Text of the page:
In a section of the NAR report “What buyers want most from real estate agents,” it shows that 49 percent of those surveyed use an agent to simply “find the right home to purchase.” Other metrics for using agents include “determine affordability,” “get help with paperwork” and “help with negotiation.”

The stats also reveal that 49 percent of buyers cited “quality of the neighborhood” as the most important factor for determining the location in which to buy, also suggesting the importance of an agent’s ability to find the right property.

DropOffer’s thesis is that as desire to find the ideal home continues to dominate buyer preferences and more technology alternatives emerge to facilitate off-market sales, 2023 should see a 2.0 percent increase of off-market volume.

The company believes iBuyers are helping the trend.

“Homeowners are more aware than ever to selling without ever having to list their home traditionally thanks to iBuyers spending hundreds of millions in marketing and educating consumers,” it said in the announcement. “Speed of the deal, privacy and convenience are always favorable to both buyers and sellers, and sellers are often willing to accept less to receive the former.”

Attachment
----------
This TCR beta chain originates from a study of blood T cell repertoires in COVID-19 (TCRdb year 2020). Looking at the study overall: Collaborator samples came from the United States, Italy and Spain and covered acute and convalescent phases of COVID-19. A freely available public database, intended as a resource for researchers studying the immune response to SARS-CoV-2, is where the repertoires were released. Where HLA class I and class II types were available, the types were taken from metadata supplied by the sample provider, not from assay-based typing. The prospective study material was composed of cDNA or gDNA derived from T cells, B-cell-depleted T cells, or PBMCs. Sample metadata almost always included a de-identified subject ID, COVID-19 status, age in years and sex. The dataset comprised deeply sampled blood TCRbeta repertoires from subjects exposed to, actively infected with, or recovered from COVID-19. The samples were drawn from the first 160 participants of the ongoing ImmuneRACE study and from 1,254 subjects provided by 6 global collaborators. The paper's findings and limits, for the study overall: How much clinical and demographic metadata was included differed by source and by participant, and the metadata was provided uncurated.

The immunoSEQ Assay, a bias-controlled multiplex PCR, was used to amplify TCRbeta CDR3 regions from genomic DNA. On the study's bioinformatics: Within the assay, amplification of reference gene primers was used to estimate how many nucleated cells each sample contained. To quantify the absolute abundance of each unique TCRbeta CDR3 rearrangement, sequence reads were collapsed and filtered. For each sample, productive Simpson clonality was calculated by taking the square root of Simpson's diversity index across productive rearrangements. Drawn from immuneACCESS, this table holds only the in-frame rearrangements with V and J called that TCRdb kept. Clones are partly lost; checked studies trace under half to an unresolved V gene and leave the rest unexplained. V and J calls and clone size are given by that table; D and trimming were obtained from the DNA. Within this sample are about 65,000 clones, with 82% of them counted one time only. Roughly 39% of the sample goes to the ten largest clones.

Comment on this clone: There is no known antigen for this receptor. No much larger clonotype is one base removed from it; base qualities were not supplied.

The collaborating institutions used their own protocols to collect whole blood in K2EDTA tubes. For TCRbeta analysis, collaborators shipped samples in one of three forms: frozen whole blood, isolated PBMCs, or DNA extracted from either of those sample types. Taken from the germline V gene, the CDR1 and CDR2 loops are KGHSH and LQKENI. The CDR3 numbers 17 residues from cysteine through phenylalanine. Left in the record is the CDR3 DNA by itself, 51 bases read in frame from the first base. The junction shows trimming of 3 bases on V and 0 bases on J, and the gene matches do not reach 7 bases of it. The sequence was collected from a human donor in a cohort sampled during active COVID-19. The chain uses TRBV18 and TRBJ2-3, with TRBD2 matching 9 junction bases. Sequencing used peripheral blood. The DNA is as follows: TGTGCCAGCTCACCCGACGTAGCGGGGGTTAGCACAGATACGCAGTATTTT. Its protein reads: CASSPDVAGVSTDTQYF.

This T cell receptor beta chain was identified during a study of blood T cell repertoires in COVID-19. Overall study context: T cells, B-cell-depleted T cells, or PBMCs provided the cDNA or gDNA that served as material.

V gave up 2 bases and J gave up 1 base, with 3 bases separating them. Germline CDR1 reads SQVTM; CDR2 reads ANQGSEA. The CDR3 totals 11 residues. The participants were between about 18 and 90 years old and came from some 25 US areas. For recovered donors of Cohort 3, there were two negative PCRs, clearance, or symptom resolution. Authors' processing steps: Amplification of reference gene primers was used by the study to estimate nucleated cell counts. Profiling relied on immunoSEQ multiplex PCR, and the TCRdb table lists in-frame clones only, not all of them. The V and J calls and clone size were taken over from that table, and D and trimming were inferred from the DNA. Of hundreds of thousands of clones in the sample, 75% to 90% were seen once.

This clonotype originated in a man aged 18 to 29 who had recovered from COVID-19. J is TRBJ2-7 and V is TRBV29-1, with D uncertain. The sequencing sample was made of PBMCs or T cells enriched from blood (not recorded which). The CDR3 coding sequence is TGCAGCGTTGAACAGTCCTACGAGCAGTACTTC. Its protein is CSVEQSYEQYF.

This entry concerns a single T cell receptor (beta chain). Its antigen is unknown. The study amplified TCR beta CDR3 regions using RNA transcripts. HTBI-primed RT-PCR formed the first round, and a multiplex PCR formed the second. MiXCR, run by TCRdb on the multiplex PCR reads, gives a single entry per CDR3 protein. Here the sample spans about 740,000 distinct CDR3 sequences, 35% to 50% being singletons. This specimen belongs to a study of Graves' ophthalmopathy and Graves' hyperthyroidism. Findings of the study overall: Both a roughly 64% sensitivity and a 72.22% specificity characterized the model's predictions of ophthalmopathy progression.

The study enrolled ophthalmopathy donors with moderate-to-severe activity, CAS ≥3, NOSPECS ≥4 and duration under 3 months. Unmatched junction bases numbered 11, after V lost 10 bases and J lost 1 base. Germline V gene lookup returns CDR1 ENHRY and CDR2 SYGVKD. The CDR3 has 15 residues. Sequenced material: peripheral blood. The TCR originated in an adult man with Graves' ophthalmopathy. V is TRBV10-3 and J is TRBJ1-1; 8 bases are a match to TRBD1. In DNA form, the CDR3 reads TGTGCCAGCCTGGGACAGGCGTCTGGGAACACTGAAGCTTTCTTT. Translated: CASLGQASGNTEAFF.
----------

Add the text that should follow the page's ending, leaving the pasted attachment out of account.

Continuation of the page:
Real estate marketing company 1000Watt published research in 2021 that found “77 percent of homeowners would be ‘probably’ or ‘maybe’ willing to take 5 percent to 10 percent less for their home to avoid the hassle of a traditional sale in favor of the convenience and certainty of an instant, cash offer.”

Clever, a proptech that also conducts consumer trend research, found a similar result in a 2022 study.

“People are willing to take $45,400 less for their homes to avoid the current home sale model including the option of choosing a closing date,” Inman reported.